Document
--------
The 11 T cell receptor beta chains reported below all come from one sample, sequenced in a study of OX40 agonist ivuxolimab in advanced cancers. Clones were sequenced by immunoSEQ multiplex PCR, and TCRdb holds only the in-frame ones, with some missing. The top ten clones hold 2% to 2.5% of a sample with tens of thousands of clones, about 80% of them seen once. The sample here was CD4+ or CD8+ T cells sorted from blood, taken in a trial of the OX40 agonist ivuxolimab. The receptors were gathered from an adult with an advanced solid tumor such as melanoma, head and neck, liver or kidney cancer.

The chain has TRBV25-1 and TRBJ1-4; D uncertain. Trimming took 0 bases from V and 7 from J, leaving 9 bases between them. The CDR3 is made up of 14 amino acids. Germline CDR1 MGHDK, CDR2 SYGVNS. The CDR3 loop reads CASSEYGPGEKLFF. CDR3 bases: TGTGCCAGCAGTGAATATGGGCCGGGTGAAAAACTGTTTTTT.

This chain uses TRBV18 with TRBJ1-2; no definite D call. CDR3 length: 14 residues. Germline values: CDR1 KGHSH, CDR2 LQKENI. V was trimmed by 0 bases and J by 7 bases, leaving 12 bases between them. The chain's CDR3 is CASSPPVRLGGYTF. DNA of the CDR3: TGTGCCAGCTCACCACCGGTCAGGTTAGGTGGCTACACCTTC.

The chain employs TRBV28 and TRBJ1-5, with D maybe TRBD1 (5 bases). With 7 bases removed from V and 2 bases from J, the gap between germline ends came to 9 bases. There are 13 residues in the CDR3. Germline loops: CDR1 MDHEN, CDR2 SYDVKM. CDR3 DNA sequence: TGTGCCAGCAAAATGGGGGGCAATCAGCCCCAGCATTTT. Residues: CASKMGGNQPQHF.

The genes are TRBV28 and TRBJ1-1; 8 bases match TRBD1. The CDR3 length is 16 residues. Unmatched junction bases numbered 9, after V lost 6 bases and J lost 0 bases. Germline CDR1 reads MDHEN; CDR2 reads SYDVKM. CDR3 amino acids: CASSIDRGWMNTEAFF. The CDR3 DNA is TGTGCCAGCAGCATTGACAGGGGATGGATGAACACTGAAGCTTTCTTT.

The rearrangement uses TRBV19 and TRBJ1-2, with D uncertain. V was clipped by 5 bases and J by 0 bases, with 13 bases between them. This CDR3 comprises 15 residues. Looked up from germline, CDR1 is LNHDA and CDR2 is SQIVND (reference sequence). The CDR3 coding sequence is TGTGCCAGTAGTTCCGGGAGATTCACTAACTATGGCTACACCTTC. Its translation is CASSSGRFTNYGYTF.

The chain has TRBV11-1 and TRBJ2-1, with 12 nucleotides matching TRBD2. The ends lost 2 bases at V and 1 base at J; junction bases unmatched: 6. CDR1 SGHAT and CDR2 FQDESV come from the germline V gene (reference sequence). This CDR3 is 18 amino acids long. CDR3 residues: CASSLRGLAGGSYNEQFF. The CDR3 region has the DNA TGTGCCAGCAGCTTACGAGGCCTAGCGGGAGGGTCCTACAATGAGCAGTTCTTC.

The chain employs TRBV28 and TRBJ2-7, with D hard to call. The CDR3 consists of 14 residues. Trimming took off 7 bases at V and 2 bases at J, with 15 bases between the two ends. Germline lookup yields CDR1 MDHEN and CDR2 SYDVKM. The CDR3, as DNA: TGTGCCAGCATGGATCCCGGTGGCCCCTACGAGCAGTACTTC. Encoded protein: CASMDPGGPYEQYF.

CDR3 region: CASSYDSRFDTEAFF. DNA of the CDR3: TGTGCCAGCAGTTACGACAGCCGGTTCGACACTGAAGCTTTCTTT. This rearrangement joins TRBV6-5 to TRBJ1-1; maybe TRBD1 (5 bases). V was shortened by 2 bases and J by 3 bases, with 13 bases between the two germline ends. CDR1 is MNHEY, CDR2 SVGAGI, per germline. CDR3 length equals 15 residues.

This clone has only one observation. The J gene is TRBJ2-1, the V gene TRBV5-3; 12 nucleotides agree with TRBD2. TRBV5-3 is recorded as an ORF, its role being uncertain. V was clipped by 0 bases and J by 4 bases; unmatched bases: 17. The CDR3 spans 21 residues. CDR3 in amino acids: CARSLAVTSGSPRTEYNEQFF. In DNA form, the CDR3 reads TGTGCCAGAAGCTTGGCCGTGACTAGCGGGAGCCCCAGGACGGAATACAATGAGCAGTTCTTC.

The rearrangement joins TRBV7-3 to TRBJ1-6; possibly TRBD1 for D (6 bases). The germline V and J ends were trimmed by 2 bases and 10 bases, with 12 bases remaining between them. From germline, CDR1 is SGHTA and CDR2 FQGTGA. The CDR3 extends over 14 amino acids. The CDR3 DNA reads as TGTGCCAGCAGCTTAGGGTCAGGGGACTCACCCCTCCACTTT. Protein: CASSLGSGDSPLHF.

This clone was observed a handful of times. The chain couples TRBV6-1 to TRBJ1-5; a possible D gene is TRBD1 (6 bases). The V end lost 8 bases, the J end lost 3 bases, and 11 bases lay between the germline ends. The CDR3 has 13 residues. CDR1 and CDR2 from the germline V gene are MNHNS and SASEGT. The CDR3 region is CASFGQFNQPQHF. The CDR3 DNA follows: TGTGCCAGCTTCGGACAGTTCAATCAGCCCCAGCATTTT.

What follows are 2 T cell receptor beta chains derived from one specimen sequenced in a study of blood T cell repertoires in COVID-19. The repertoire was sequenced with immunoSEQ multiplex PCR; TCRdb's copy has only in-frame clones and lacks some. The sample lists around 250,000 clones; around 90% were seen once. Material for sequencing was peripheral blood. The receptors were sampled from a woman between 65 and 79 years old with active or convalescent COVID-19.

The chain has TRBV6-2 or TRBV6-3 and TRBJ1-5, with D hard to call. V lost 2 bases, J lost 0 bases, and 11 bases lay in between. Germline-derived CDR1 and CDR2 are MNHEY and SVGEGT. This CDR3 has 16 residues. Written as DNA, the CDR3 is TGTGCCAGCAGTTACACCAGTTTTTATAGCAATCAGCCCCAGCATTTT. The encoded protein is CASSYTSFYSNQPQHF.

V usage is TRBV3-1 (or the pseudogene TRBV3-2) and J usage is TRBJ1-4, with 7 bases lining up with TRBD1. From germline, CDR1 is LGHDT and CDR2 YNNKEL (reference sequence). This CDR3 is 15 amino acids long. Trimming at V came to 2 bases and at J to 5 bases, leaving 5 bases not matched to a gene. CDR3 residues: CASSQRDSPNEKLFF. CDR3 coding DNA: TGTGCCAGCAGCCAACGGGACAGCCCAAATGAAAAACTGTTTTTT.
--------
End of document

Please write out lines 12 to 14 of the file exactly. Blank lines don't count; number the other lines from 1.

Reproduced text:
This clone was observed a handful of times. The chain couples TRBV6-1 to TRBJ1-5; a possible D gene is TRBD1 (6 bases). The V end lost 8 bases, the J end lost 3 bases, and 11 bases lay between the germline ends. The CDR3 has 13 residues. CDR1 and CDR2 from the germline V gene are MNHNS and SASEGT. The CDR3 region is CASFGQFNQPQHF. The CDR3 DNA follows: TGTGCCAGCTTCGGACAGTTCAATCAGCCCCAGCATTTT.

What follows are 2 T cell receptor beta chains derived from one specimen sequenced in a study of blood T cell repertoires in COVID-19. The repertoire was sequenced with immunoSEQ multiplex PCR; TCRdb's copy has only in-frame clones and lacks some. The sample lists around 250,000 clones; around 90% were seen once. Material for sequencing was peripheral blood. The receptors were sampled from a woman between 65 and 79 years old with active or convalescent COVID-19.

The chain has TRBV6-2 or TRBV6-3 and TRBJ1-5, with D hard to call. V lost 2 bases, J lost 0 bases, and 11 bases lay in between. Germline-derived CDR1 and CDR2 are MNHEY and SVGEGT. This CDR3 has 16 residues. Written as DNA, the CDR3 is TGTGCCAGCAGTTACACCAGTTTTTATAGCAATCAGCCCCAGCATTTT. The encoded protein is CASSYTSFYSNQPQHF.